Trying Not to Judge the Less Adventurous

A lot of people see me as pretty “adventurous”. I left home to go to college across the country, where I knew absolutely no one. I decided to study abroad in China for seven months having never been to Asia before. After graduation, I packed my bags and headed back to China for a year to teach English in the middle of nowhere by myself. I backpacked Taiwan for a few weeks on my own this summer, and I’m planning on traveling to Thailand and Cambodia this winter, whether or not anyone wants to come with me. In a week, I’ll be packing my bags again for another year in China, where I’ll be getting my master’s degree!

Yeah… I guess you could say I don’t really follow the beaten path.

Trying not to judge the less adventurous

I’ve always been independent. Apparently I was a horrible two-year-old. Everybody learned a long time ago that when I set my sights on something, there’s no stopping me. I don’t take “no” for an answer.

I recently came across this article by A Dangerous Business titled: Am I a Lame Traveler? In it, she talks about how she’s been judged as a travel blogger for not visiting “adventurous” locations.

While I would never judge her for backpacking Europe instead of Africa, I have a confession to make… Sometimes I do judge.

Adventurous Travel

A snapshot of Nepal

I am a huge proponent of travel. Whether it’s a weekend camping trip, or a trek through the Himalayas, I love watching people explore the world and challenge themselves. That said, sometimes I read articles or listen to people’s stories, and I can’t help but find myself thinking, “really?!

For example, a few months ago I read a post by a girl who said that Kuala Lumpur was her least favorite place because it was “dirty and boring.” I had given myself a few days in Kuala Lumpur, two of which were on my own. I was a bit nervous, and afraid I wouldn’t like it.

When I arrived in the city, I couldn’t help but think “What was that girl talking about?!” There was so much to see, do, and eat; I wish I had a few more weeks to see the rest of Malaysia! Her comments stuck with me so much, I spent more time checking out her blog. This blogger was living and teaching in Hong Kong, which she describes as “dirty, crowded and overwhelming.”

Well… that explains a lot.

I shouldn’t have judged this girl, but I did. Hong Kong and Kuala Lumpur aren’t everyone’s cup of tea. Heck, ASIA isn’t everyone’s cup of tea. But I found myself judging her negativity and lack of openness.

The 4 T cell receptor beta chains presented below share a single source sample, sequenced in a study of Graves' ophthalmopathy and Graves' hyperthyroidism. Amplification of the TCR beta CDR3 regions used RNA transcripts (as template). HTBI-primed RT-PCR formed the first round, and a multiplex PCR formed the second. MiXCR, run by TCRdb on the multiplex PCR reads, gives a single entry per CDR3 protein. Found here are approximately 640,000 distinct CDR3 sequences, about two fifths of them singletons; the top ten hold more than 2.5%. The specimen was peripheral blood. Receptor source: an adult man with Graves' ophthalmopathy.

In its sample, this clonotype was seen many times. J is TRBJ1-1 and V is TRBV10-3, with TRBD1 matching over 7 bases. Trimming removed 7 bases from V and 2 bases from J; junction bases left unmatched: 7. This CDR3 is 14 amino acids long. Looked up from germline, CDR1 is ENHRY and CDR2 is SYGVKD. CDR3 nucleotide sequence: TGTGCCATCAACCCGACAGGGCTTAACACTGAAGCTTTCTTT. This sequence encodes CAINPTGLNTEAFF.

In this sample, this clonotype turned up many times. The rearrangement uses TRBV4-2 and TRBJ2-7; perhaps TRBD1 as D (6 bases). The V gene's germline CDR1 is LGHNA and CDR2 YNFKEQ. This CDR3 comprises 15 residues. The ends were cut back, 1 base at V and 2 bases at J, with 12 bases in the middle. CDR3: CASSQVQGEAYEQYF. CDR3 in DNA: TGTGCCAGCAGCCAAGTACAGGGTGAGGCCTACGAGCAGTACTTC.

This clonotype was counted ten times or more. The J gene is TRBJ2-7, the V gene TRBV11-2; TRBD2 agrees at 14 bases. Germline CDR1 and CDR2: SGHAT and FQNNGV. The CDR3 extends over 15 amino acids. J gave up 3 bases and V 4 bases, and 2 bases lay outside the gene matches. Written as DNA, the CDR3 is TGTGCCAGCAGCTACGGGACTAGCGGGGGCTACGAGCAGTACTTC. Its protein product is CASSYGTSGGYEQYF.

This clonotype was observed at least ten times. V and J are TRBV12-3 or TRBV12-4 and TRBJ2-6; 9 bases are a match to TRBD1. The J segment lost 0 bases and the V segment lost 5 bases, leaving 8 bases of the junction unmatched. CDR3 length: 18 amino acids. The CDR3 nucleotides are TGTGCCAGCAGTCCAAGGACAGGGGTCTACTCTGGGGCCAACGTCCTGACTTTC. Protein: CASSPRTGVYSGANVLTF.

Does this look dirty and boring to you?

But you know what? A blog is a place to be honest. Maybe moving from England to Hong Kong was really difficult for her. Maybe she’s not used to the bustle and grime of a city. Maybe she was homesick and overwhelmed. It’s not my place to judge her feelings. She might have grown to love Hong Kong; or maybe she realized Asia isn’t the place for her. Just because I love Hong Kong, doesn’t mean she has to.

I <3 Hong Kong

I <3 Hong Kong

In college I studied abroad in China for seven months. I was constantly busy studying Chinese, immersing myself in the culture, traveling, and learning. I found it really hard not to judge the girls that went to England with all of their friends, and spent the majority of their time drinking and hanging out with other foreigners.

I knew it was wrong to judge, but I couldn’t help but think my study abroad experience was more “authentic” than theirs. I felt like studying abroad in a non-traditional location was somehow superior. I thought the fact that I spent three hours a day learning Chinese, and about four more hours a night doing Chinese homework, somehow made my experience better than theirs.

Well you know what? There’s always going to be people with cooler stories, more adventurous trips and more authentic experiences. The important thing is picking travel that’s right for you. 

camels in gobi desert

Riding camels in the Gobi Desert while studying abroad in Xi’an, China

Some of you may think I’m extremely adventurous, but I pale in comparison to a lot of people I’ve met.

To me, traveling solo in Taiwan for over two weeks was a big deal. To others, it’s a walk in the park. I’ve met girls who are spending a year backpacking across the globe solo. But you know what? Those same girls are just as impressed with my life in China, teaching English in the middle of nowhere.

Living in China whilst studying at a British university is absolutely no big deal compared to the last year I spent teaching English in the Chinese countryside. Does that mean I should judge those that are nervous to even set foot in China? Of course not! That was me a few years ago!